I use my IPhone 6 and IPad Pro mostly but lately the pictures from the IPhone post 90 Deg out no matter what I do or how I edit the picture. I have heard that the new IPhone 7 has a portrait mode that displays a great DOF, maybe time for n upgrade, huh?
Like I said I have a LUMIX but like others I don't know how to use it very well.:o More practice needed.

Metrolink
23rd Mar 2017, 01:30 PM
I have heard that the new IPhone 7 has a portrait mode that display a great DOF . . .

The iPhone 7 does have a new portrait mode (though I haven't tried it myself), but the physics of light limits what its small sensor can produce. Nothing does shallow depth-of-field portraiture like a full-frame DSLR shot wide-open:

http://studio460.com/images/DOF-LA-3.jpg
Nikon D3s + AF DC-Nikkor 105mm f/2.0D @ f/2.0

http://studio460.com/images/DOF-UNI-2.jpg
Nikon Df + AF DC-Nikkor 135mm f/2.0D @ 2.0

pbender
23rd Mar 2017, 02:11 PM
The iPhone 7 does have a new portrait mode (though I haven't tried it myself), but the physics of light limits what its small sensor can produce. Nothing does shallow depth-of-field like a full-frame DSLR shot wide-open:

And most model railroad shots need to be taken with the smallest aperture possible, which means you need good lighting and (prefeably) a tripod.

This is one taken on my Pentax K10D at F32:
http://www.nscaleintermodal.com/Free-moN/Harrisonville/IMGP7307.JPG

(I haven't invested in a Pentax full-frame body yet... That's on my "want it" list for the next year, but other items on that list are higher priority right now...)

Occasionally you will see a point and shoot camera that allows you to manually set the F-stop, but i have never seen an SLR (digital or not) that doesn't give you the option of controlling that.

Paul

Metrolink
23rd Mar 2017, 02:38 PM
This is one taken on my Pentax K10D at F32 . . .

It's generally not recommended to stop-down any further than f/22, since any smaller and you start to lose sharpness due to diffraction. The easiest way to get more stuff in focus is to use a camera with a smaller sensor, like an iPhone; though, as you decrease sensor-size, you sacrifice light-sensitivity and increase your noise-floor (an example of how clean modern full-frame sensors are, the second photo above was shot at ISO 1,600). I should actually start shooting my layout photos with a crop-frame (e.g., APS-C) camera to gain a bit more depth-of-field.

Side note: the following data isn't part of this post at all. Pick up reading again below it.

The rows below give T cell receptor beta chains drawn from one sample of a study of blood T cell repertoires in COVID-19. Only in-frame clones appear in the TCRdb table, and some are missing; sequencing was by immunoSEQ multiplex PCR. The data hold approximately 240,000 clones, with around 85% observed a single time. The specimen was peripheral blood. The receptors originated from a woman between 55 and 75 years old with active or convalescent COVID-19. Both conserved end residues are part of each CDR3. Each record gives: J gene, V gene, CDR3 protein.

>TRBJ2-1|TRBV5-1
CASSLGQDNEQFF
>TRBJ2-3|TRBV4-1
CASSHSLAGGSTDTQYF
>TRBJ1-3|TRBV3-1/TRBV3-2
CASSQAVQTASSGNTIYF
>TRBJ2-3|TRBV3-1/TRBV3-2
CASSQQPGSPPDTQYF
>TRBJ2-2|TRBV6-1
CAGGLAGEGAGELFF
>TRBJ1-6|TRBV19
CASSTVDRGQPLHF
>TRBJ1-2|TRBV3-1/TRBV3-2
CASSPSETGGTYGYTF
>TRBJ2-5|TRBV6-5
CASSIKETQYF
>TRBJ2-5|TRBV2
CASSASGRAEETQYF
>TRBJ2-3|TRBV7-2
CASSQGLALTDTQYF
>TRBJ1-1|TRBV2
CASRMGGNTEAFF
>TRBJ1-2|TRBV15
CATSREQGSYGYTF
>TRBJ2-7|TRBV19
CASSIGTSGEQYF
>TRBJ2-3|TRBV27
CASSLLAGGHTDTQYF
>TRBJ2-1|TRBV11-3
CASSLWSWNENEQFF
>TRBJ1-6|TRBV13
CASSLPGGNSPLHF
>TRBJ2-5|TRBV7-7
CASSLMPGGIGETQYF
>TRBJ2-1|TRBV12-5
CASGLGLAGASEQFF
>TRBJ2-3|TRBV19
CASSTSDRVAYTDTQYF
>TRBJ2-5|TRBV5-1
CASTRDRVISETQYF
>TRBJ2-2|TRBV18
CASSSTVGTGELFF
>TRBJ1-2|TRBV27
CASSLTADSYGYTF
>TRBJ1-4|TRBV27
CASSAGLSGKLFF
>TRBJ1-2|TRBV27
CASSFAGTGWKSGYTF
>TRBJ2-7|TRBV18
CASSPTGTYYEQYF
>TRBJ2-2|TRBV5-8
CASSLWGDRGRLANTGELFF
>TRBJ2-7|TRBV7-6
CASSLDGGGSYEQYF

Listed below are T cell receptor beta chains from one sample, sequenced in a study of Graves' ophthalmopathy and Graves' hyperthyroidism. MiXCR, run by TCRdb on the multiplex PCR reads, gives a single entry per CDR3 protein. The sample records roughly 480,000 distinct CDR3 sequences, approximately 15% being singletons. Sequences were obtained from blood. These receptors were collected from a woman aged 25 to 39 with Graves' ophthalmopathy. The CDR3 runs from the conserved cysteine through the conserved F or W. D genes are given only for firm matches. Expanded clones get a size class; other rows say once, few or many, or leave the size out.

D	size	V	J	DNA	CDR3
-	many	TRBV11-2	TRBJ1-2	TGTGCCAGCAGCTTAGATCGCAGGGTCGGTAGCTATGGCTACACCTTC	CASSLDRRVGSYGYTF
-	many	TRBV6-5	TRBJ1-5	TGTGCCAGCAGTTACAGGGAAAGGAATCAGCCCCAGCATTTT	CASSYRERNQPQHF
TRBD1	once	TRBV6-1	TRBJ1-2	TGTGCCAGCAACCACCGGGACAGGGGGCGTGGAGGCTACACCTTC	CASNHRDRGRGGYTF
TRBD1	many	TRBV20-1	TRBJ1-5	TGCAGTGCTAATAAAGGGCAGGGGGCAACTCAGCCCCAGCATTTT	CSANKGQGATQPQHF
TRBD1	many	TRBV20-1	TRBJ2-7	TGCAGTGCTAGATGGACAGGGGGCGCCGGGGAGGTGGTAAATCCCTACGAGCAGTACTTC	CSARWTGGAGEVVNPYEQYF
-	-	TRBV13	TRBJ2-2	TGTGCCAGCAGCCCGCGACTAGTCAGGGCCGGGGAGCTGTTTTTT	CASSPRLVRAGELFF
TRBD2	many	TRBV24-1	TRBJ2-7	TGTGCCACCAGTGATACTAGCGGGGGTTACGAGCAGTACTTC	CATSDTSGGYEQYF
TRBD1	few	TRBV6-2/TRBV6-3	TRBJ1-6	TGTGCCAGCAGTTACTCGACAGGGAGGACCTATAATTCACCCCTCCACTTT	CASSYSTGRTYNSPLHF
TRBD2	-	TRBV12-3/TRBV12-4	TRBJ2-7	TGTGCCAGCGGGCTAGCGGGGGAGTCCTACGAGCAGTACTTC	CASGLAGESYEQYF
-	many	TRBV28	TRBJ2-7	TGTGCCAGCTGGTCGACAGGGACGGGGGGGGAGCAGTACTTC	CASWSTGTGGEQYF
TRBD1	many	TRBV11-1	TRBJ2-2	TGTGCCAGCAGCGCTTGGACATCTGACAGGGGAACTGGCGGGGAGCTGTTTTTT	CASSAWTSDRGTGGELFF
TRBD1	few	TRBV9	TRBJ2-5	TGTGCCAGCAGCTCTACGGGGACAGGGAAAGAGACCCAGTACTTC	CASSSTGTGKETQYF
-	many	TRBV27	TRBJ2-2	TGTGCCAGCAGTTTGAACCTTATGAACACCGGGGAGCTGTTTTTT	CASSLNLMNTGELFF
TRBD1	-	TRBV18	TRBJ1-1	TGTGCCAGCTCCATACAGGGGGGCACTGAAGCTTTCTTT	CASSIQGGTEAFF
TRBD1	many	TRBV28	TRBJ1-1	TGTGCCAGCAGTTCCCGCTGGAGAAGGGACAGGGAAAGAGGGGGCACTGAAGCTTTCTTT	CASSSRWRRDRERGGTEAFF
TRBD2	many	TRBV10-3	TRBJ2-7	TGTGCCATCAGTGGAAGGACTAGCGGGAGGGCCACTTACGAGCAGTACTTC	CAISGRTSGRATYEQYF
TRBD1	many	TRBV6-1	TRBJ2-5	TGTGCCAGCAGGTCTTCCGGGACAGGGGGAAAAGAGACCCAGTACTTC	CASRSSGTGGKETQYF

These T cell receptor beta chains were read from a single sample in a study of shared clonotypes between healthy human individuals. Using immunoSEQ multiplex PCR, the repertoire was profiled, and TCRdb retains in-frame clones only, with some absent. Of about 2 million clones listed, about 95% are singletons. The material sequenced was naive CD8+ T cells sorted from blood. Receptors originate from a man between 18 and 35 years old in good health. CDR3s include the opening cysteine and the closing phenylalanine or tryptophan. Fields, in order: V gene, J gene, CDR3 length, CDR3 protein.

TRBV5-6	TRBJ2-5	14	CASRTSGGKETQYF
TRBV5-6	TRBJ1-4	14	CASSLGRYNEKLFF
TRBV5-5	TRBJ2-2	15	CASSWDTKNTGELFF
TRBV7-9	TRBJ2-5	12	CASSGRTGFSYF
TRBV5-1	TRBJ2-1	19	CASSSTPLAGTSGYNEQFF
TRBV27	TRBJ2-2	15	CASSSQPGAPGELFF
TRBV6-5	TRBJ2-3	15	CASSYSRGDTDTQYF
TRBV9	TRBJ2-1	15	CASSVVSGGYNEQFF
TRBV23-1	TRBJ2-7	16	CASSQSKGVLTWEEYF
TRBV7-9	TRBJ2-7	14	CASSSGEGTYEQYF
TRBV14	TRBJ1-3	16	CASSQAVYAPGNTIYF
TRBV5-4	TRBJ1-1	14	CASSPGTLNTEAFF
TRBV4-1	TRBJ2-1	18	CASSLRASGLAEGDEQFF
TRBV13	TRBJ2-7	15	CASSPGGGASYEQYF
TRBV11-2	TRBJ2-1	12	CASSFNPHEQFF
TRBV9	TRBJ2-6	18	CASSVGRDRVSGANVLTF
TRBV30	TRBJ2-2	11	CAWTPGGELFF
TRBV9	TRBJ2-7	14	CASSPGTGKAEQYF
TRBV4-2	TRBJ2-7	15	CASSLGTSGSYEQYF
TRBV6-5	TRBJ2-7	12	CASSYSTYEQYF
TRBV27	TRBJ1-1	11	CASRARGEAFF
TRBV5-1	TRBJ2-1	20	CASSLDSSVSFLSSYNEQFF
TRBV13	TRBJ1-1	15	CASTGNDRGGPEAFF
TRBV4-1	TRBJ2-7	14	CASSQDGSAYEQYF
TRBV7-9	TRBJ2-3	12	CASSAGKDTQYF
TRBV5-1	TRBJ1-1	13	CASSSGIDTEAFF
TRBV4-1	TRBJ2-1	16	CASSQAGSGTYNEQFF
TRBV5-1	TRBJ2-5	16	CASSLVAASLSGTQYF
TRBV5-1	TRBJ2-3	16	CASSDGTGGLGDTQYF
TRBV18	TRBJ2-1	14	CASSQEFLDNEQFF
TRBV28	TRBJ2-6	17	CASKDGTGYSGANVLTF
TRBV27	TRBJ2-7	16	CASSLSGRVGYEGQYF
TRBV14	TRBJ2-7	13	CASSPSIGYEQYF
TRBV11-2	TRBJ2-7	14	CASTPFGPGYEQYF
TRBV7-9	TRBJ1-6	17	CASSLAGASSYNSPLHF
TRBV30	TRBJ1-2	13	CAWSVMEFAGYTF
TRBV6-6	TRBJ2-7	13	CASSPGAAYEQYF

Ideally, we would want to shoot our layouts with tilt-shift lenses (i.e., perspective-correcting lenses), so that you can alter your plane-of-focus, either to the train (swing) or to the layout (tilt). However, since those are pretty expensive most resort to focus-stacking software (haven't tried that myself). The Nikon (https://www.bhphotovideo.com/c/product/545664-USA/Nikon_2168_Wide_Angle_PC_E_Nikkor.html) 24mm PC-E lens is over $2,000. The import-brand Rokinon (https://www.bhphotovideo.com/c/product/926394-REG/rokinon_tsl24m_n_24mm_f3_5_tilt_shift.html) PC lens is much less at $700, and is actually pretty well-reviewed. I've been trying to rationalize that lens purchase ever since I got back into model railroading.

mrodtoo
23rd Mar 2017, 02:42 PM
iPhone six NJ train show this past weekend.
88376

pbender
23rd Mar 2017, 03:19 PM
It's generally not recommended to stop-down any further than f/22, since any smaller and you start to lose sharpness due to diffraction.

Can you site a source for your claim? I've never seen that before.

That is counter to what I know about photographic optics, which has always stated that smaller apertures lead to larger depth of field.

(Also, the trick for years in model railroad photography has been to use a pinhole lens. Those are definitely smaller than the F32 I can shoot with. ).